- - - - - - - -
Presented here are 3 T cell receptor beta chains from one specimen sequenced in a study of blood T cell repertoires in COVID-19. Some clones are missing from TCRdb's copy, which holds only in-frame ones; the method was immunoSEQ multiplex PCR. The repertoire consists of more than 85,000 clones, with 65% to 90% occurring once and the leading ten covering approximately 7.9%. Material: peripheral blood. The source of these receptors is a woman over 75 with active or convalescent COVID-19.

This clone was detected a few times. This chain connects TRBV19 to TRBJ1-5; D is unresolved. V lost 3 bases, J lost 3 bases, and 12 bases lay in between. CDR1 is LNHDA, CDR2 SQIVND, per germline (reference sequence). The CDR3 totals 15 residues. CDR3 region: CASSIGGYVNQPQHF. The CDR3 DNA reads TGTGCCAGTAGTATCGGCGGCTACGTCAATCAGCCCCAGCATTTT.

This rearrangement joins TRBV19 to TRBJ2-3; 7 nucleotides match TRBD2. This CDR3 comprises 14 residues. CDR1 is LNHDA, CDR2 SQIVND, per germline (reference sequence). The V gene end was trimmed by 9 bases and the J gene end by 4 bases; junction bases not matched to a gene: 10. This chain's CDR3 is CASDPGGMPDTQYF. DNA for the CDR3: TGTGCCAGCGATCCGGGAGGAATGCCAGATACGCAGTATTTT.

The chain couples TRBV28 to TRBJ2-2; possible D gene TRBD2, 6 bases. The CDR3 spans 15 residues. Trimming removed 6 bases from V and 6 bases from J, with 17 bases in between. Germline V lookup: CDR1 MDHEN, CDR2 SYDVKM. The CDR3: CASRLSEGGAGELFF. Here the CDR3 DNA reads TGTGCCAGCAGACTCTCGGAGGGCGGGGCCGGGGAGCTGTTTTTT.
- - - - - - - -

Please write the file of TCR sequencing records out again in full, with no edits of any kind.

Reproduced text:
Presented here are 3 T cell receptor beta chains from one specimen sequenced in a study of blood T cell repertoires in COVID-19. Some clones are missing from TCRdb's copy, which holds only in-frame ones; the method was immunoSEQ multiplex PCR. The repertoire consists of more than 85,000 clones, with 65% to 90% occurring once and the leading ten covering approximately 7.9%. Material: peripheral blood. The source of these receptors is a woman over 75 with active or convalescent COVID-19.

This clone was detected a few times. This chain connects TRBV19 to TRBJ1-5; D is unresolved. V lost 3 bases, J lost 3 bases, and 12 bases lay in between. CDR1 is LNHDA, CDR2 SQIVND, per germline (reference sequence). The CDR3 totals 15 residues. CDR3 region: CASSIGGYVNQPQHF. The CDR3 DNA reads TGTGCCAGTAGTATCGGCGGCTACGTCAATCAGCCCCAGCATTTT.

This rearrangement joins TRBV19 to TRBJ2-3; 7 nucleotides match TRBD2. This CDR3 comprises 14 residues. CDR1 is LNHDA, CDR2 SQIVND, per germline (reference sequence). The V gene end was trimmed by 9 bases and the J gene end by 4 bases; junction bases not matched to a gene: 10. This chain's CDR3 is CASDPGGMPDTQYF. DNA for the CDR3: TGTGCCAGCGATCCGGGAGGAATGCCAGATACGCAGTATTTT.

The chain couples TRBV28 to TRBJ2-2; possible D gene TRBD2, 6 bases. The CDR3 spans 15 residues. Trimming removed 6 bases from V and 6 bases from J, with 17 bases in between. Germline V lookup: CDR1 MDHEN, CDR2 SYDVKM. The CDR3: CASRLSEGGAGELFF. Here the CDR3 DNA reads TGTGCCAGCAGACTCTCGGAGGGCGGGGCCGGGGAGCTGTTTTTT.